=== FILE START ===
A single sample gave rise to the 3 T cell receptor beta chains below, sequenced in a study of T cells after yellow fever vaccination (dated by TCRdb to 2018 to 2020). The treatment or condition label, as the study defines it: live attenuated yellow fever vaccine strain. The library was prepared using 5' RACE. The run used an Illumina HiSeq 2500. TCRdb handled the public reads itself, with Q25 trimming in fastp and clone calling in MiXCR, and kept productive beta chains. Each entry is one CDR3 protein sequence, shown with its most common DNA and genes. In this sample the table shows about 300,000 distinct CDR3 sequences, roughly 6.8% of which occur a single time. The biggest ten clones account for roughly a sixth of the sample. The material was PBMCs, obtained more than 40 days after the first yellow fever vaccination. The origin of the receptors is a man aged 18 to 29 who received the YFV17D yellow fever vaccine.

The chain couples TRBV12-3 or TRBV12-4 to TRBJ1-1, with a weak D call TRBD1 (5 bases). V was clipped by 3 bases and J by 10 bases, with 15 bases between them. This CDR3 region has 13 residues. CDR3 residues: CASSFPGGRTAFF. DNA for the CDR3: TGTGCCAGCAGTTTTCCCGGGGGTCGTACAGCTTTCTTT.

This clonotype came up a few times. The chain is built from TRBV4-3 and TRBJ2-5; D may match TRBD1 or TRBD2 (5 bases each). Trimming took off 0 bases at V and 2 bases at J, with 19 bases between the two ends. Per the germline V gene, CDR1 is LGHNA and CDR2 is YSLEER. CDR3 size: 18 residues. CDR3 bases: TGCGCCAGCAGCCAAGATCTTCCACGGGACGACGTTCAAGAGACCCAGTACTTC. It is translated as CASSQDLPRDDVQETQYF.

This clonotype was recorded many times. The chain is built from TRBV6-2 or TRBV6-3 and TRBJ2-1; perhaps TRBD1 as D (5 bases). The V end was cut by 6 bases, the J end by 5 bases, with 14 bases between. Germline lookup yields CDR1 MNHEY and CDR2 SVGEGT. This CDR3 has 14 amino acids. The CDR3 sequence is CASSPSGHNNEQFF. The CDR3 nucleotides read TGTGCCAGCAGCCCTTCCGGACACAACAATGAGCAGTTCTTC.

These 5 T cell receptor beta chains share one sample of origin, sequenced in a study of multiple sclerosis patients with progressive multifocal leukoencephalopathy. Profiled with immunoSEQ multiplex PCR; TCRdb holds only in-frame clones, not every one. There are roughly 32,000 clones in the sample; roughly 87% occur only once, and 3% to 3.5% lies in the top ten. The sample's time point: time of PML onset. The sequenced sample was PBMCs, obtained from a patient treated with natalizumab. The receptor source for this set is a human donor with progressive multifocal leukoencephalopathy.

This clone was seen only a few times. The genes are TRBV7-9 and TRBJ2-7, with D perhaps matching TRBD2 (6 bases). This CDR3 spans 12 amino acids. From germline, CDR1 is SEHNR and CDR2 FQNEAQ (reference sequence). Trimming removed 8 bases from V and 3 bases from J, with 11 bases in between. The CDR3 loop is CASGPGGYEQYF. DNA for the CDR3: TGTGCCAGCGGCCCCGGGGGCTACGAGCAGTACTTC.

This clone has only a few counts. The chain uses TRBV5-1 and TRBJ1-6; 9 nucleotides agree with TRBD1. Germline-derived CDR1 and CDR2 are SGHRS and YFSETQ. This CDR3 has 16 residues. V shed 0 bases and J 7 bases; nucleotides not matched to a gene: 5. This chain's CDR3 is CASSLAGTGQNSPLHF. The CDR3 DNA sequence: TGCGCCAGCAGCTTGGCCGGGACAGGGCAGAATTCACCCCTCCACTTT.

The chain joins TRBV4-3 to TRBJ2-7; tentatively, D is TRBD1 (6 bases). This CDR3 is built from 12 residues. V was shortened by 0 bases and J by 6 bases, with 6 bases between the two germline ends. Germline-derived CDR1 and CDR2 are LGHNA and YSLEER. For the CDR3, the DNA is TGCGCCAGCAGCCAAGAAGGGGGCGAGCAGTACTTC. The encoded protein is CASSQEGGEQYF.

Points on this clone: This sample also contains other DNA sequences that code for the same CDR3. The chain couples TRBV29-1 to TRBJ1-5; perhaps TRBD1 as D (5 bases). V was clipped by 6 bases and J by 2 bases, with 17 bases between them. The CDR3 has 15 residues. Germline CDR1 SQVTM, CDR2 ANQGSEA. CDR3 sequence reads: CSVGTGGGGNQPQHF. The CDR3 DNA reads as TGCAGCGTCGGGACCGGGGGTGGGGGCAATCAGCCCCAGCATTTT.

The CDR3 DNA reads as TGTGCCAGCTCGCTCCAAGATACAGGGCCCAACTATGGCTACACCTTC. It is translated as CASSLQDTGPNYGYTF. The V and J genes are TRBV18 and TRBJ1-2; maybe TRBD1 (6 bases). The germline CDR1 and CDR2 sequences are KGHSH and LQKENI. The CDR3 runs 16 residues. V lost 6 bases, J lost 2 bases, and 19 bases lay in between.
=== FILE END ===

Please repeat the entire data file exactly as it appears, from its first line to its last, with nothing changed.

A single sample gave rise to the 3 T cell receptor beta chains below, sequenced in a study of T cells after yellow fever vaccination (dated by TCRdb to 2018 to 2020). The treatment or condition label, as the study defines it: live attenuated yellow fever vaccine strain. The library was prepared using 5' RACE. The run used an Illumina HiSeq 2500. TCRdb handled the public reads itself, with Q25 trimming in fastp and clone calling in MiXCR, and kept productive beta chains. Each entry is one CDR3 protein sequence, shown with its most common DNA and genes. In this sample the table shows about 300,000 distinct CDR3 sequences, roughly 6.8% of which occur a single time. The biggest ten clones account for roughly a sixth of the sample. The material was PBMCs, obtained more than 40 days after the first yellow fever vaccination. The origin of the receptors is a man aged 18 to 29 who received the YFV17D yellow fever vaccine.

The chain couples TRBV12-3 or TRBV12-4 to TRBJ1-1, with a weak D call TRBD1 (5 bases). V was clipped by 3 bases and J by 10 bases, with 15 bases between them. This CDR3 region has 13 residues. CDR3 residues: CASSFPGGRTAFF. DNA for the CDR3: TGTGCCAGCAGTTTTCCCGGGGGTCGTACAGCTTTCTTT.

This clonotype came up a few times. The chain is built from TRBV4-3 and TRBJ2-5; D may match TRBD1 or TRBD2 (5 bases each). Trimming took off 0 bases at V and 2 bases at J, with 19 bases between the two ends. Per the germline V gene, CDR1 is LGHNA and CDR2 is YSLEER. CDR3 size: 18 residues. CDR3 bases: TGCGCCAGCAGCCAAGATCTTCCACGGGACGACGTTCAAGAGACCCAGTACTTC. It is translated as CASSQDLPRDDVQETQYF.

This clonotype was recorded many times. The chain is built from TRBV6-2 or TRBV6-3 and TRBJ2-1; perhaps TRBD1 as D (5 bases). The V end was cut by 6 bases, the J end by 5 bases, with 14 bases between. Germline lookup yields CDR1 MNHEY and CDR2 SVGEGT. This CDR3 has 14 amino acids. The CDR3 sequence is CASSPSGHNNEQFF. The CDR3 nucleotides read TGTGCCAGCAGCCCTTCCGGACACAACAATGAGCAGTTCTTC.

These 5 T cell receptor beta chains share one sample of origin, sequenced in a study of multiple sclerosis patients with progressive multifocal leukoencephalopathy. Profiled with immunoSEQ multiplex PCR; TCRdb holds only in-frame clones, not every one. There are roughly 32,000 clones in the sample; roughly 87% occur only once, and 3% to 3.5% lies in the top ten. The sample's time point: time of PML onset. The sequenced sample was PBMCs, obtained from a patient treated with natalizumab. The receptor source for this set is a human donor with progressive multifocal leukoencephalopathy.

This clone was seen only a few times. The genes are TRBV7-9 and TRBJ2-7, with D perhaps matching TRBD2 (6 bases). This CDR3 spans 12 amino acids. From germline, CDR1 is SEHNR and CDR2 FQNEAQ (reference sequence). Trimming removed 8 bases from V and 3 bases from J, with 11 bases in between. The CDR3 loop is CASGPGGYEQYF. DNA for the CDR3: TGTGCCAGCGGCCCCGGGGGCTACGAGCAGTACTTC.

This clone has only a few counts. The chain uses TRBV5-1 and TRBJ1-6; 9 nucleotides agree with TRBD1. Germline-derived CDR1 and CDR2 are SGHRS and YFSETQ. This CDR3 has 16 residues. V shed 0 bases and J 7 bases; nucleotides not matched to a gene: 5. This chain's CDR3 is CASSLAGTGQNSPLHF. The CDR3 DNA sequence: TGCGCCAGCAGCTTGGCCGGGACAGGGCAGAATTCACCCCTCCACTTT.

The chain joins TRBV4-3 to TRBJ2-7; tentatively, D is TRBD1 (6 bases). This CDR3 is built from 12 residues. V was shortened by 0 bases and J by 6 bases, with 6 bases between the two germline ends. Germline-derived CDR1 and CDR2 are LGHNA and YSLEER. For the CDR3, the DNA is TGCGCCAGCAGCCAAGAAGGGGGCGAGCAGTACTTC. The encoded protein is CASSQEGGEQYF.

Points on this clone: This sample also contains other DNA sequences that code for the same CDR3. The chain couples TRBV29-1 to TRBJ1-5; perhaps TRBD1 as D (5 bases). V was clipped by 6 bases and J by 2 bases, with 17 bases between them. The CDR3 has 15 residues. Germline CDR1 SQVTM, CDR2 ANQGSEA. CDR3 sequence reads: CSVGTGGGGNQPQHF. The CDR3 DNA reads as TGCAGCGTCGGGACCGGGGGTGGGGGCAATCAGCCCCAGCATTTT.

The CDR3 DNA reads as TGTGCCAGCTCGCTCCAAGATACAGGGCCCAACTATGGCTACACCTTC. It is translated as CASSLQDTGPNYGYTF. The V and J genes are TRBV18 and TRBJ1-2; maybe TRBD1 (6 bases). The germline CDR1 and CDR2 sequences are KGHSH and LQKENI. The CDR3 runs 16 residues. V lost 6 bases, J lost 2 bases, and 19 bases lay in between.